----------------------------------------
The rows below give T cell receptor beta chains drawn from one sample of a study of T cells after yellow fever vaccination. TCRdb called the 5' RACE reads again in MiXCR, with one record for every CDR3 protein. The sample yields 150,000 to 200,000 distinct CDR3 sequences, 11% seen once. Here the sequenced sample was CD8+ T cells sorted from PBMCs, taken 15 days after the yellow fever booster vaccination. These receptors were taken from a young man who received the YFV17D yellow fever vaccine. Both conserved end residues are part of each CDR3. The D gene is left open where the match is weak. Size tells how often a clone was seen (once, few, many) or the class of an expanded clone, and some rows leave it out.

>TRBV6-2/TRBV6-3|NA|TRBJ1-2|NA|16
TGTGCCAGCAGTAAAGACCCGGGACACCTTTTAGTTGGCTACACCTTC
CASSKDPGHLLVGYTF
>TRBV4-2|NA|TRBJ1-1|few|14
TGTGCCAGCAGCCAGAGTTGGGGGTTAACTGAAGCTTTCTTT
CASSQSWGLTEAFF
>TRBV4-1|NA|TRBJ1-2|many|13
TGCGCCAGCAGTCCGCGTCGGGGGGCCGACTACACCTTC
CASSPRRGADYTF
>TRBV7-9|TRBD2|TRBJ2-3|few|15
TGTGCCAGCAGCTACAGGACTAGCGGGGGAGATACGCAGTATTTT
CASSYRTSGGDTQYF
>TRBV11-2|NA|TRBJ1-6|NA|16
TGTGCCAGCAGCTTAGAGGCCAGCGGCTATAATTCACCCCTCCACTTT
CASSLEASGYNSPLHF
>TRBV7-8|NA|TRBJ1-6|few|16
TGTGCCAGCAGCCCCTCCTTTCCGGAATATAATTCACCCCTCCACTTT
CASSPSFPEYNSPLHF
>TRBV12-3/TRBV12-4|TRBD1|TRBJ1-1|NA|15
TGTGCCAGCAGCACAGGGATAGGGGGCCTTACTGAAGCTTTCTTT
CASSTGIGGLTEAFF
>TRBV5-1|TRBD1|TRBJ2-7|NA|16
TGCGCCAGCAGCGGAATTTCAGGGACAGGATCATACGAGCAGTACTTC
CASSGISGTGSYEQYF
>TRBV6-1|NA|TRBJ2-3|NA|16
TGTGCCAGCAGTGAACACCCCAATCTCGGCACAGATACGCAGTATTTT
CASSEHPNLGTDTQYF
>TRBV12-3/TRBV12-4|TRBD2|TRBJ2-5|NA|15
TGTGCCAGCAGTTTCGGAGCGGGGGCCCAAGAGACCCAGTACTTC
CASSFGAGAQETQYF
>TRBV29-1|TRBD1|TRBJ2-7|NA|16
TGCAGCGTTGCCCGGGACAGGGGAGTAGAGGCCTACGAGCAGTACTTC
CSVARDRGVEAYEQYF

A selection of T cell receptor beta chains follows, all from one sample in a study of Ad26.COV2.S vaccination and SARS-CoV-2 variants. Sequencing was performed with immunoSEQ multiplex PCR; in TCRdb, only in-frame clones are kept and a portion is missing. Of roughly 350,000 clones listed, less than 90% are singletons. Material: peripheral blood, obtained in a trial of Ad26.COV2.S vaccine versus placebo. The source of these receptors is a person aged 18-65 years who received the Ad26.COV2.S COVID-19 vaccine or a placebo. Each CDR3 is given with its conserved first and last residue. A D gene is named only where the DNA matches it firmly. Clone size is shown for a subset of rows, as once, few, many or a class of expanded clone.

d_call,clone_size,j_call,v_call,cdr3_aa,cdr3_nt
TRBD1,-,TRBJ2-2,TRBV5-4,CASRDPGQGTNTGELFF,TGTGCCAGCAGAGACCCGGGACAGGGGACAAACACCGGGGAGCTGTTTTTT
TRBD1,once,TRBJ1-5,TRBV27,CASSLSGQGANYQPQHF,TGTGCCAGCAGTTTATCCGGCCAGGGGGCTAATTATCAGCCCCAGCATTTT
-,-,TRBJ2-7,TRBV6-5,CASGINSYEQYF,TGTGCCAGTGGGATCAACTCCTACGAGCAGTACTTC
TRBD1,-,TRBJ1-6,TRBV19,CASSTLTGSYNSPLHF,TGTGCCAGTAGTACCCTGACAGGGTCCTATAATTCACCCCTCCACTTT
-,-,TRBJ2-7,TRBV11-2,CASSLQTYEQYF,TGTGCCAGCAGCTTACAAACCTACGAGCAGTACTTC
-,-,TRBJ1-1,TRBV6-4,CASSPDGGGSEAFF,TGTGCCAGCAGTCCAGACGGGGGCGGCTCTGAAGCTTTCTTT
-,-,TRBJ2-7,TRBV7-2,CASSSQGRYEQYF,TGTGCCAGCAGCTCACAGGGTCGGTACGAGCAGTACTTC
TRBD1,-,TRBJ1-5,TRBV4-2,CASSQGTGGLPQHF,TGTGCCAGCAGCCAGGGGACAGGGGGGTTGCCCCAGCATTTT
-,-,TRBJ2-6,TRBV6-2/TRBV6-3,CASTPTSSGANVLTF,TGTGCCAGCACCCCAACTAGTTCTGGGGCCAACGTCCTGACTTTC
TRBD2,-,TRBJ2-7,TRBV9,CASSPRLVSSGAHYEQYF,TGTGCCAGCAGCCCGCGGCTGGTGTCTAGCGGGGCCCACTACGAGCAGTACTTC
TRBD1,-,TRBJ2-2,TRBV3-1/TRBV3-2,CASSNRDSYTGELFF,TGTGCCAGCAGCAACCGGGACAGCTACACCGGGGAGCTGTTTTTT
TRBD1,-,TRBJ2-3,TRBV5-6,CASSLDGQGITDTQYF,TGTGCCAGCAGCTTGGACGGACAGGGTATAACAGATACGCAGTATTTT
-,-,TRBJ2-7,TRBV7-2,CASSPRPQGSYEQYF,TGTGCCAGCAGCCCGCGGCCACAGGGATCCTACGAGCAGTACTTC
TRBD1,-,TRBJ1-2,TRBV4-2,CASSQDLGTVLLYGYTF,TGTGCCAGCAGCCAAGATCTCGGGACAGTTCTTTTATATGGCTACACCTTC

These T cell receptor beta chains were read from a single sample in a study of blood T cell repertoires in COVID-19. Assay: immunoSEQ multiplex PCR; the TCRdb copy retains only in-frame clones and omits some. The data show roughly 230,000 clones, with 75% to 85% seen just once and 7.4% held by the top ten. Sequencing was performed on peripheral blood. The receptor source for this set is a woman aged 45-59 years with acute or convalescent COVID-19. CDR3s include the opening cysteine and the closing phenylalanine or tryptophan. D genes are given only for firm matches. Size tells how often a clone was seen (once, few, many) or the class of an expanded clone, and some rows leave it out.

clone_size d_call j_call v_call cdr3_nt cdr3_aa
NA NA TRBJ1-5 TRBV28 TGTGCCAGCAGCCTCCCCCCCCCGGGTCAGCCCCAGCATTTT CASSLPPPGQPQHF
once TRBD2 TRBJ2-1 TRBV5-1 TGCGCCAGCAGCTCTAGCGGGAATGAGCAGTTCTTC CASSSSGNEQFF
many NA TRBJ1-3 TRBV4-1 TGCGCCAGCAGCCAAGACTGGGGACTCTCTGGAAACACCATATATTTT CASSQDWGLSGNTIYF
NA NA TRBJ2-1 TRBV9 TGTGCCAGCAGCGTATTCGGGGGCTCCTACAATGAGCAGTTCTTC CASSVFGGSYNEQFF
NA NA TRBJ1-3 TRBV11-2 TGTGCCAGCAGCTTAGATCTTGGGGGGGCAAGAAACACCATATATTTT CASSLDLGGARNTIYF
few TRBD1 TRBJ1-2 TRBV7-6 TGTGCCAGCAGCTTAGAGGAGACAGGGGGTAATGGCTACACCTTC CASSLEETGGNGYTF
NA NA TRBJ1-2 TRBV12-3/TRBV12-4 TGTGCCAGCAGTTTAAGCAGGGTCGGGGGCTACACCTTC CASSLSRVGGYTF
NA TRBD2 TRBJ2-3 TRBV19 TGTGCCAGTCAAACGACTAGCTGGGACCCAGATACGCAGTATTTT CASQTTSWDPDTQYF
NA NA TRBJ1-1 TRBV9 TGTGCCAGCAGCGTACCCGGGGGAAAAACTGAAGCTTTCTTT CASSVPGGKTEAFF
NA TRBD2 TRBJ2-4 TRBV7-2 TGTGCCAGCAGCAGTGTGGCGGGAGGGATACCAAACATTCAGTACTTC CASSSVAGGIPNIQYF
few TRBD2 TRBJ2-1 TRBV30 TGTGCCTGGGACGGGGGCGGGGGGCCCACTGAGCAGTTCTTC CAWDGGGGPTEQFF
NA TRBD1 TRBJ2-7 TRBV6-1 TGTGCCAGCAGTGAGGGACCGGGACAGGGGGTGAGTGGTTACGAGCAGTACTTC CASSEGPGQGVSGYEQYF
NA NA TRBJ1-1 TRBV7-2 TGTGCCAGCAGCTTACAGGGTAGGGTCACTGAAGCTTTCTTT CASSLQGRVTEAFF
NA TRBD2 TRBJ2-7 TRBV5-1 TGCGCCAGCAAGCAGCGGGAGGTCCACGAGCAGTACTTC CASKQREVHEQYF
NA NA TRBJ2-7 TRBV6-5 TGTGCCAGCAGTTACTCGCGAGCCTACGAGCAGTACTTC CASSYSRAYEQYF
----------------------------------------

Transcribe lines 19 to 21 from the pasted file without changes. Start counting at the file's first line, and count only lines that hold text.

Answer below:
CASSPSFPEYNSPLHF
>TRBV12-3/TRBV12-4|TRBD1|TRBJ1-1|NA|15
TGTGCCAGCAGCACAGGGATAGGGGGCCTTACTGAAGCTTTCTTT